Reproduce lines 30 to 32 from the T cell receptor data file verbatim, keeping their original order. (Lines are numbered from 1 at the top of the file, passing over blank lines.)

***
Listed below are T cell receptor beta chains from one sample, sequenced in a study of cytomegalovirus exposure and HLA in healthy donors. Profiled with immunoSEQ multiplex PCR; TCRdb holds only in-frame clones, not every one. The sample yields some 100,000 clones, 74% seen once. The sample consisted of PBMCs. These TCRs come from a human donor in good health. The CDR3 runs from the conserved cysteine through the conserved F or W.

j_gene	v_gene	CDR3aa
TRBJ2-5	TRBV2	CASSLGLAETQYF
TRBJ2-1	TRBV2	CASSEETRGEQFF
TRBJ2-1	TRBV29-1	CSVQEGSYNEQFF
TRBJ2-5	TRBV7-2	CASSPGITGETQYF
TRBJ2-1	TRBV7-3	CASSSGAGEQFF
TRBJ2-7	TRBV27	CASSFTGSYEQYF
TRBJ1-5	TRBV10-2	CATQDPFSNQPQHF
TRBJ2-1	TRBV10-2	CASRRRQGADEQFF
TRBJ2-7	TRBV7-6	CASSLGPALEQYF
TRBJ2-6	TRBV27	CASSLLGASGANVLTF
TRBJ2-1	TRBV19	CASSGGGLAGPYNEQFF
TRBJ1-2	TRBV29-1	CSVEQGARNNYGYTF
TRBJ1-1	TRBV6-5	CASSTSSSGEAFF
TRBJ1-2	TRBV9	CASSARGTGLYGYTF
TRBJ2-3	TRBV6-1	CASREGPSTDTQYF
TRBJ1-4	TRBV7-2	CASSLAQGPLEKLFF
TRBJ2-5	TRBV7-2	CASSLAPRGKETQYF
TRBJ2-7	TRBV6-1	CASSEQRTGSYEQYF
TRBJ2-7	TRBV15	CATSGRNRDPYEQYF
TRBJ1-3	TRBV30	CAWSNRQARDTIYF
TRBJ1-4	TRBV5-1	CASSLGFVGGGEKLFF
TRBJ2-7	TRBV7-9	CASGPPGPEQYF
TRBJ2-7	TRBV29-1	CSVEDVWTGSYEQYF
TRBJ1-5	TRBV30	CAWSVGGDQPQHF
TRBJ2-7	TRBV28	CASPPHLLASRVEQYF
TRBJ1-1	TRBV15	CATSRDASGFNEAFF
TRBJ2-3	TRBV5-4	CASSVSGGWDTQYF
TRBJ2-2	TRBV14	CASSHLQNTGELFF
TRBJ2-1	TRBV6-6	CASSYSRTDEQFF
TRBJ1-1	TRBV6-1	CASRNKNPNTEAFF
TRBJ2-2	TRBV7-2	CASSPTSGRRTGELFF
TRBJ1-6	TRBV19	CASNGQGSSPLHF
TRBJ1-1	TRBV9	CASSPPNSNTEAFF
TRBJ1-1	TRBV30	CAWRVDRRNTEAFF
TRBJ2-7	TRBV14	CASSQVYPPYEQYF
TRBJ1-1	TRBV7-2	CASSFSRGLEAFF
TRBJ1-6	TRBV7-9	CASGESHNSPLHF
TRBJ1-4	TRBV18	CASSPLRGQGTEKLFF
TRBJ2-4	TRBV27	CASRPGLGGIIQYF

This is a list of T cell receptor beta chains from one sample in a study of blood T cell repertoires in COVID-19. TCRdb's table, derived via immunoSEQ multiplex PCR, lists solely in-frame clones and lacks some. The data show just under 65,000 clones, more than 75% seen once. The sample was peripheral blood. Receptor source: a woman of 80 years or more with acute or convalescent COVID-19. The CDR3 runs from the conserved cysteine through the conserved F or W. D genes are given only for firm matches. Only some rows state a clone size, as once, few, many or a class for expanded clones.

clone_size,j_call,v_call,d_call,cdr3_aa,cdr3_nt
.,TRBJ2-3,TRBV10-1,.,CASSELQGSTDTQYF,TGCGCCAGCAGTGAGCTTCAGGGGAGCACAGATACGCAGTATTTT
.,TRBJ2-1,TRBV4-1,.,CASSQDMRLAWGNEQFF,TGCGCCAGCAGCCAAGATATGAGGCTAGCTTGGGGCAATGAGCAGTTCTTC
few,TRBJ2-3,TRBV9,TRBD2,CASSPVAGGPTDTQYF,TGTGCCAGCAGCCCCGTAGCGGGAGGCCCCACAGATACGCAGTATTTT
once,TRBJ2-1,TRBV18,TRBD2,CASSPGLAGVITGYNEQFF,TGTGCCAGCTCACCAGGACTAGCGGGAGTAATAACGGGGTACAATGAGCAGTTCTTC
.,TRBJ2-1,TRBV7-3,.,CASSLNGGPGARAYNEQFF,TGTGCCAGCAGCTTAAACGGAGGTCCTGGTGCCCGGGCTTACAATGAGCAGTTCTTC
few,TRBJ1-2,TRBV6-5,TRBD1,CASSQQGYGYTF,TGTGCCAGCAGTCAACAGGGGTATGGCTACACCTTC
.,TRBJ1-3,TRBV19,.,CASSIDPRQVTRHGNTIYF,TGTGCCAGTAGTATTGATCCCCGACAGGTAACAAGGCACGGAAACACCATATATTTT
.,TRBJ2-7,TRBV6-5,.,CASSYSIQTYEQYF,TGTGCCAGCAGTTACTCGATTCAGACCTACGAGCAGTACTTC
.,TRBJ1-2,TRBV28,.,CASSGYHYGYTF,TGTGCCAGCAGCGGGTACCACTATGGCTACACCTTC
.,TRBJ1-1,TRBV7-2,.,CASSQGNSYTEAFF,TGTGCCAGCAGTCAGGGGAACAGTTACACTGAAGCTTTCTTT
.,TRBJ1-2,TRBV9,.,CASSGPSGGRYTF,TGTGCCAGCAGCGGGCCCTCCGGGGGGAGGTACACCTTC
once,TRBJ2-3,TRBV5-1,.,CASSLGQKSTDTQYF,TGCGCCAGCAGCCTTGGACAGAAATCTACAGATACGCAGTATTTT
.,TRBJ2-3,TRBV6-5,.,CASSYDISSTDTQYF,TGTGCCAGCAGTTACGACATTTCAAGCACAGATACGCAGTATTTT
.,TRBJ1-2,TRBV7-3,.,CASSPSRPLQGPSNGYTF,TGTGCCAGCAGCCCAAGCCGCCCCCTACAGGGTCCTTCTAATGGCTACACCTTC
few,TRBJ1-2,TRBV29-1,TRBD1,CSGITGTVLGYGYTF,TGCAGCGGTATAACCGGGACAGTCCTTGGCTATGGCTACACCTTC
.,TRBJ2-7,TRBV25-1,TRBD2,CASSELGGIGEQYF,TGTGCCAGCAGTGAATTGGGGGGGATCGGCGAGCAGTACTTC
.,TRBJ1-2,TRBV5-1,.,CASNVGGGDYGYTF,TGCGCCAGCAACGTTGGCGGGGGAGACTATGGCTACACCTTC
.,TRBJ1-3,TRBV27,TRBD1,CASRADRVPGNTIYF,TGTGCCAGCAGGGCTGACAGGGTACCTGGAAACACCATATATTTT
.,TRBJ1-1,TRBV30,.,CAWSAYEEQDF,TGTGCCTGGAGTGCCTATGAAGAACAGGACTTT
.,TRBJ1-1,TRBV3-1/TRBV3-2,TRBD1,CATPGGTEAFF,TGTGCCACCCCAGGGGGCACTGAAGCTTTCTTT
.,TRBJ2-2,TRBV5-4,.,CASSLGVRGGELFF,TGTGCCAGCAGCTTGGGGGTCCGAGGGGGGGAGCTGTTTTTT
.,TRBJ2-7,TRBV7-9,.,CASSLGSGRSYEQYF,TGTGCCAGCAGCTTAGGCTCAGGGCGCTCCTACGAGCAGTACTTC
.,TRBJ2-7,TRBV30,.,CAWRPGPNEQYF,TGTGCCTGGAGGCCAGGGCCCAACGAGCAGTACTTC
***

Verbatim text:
TRBJ2-2	TRBV14	CASSHLQNTGELFF
TRBJ2-1	TRBV6-6	CASSYSRTDEQFF
TRBJ1-1	TRBV6-1	CASRNKNPNTEAFF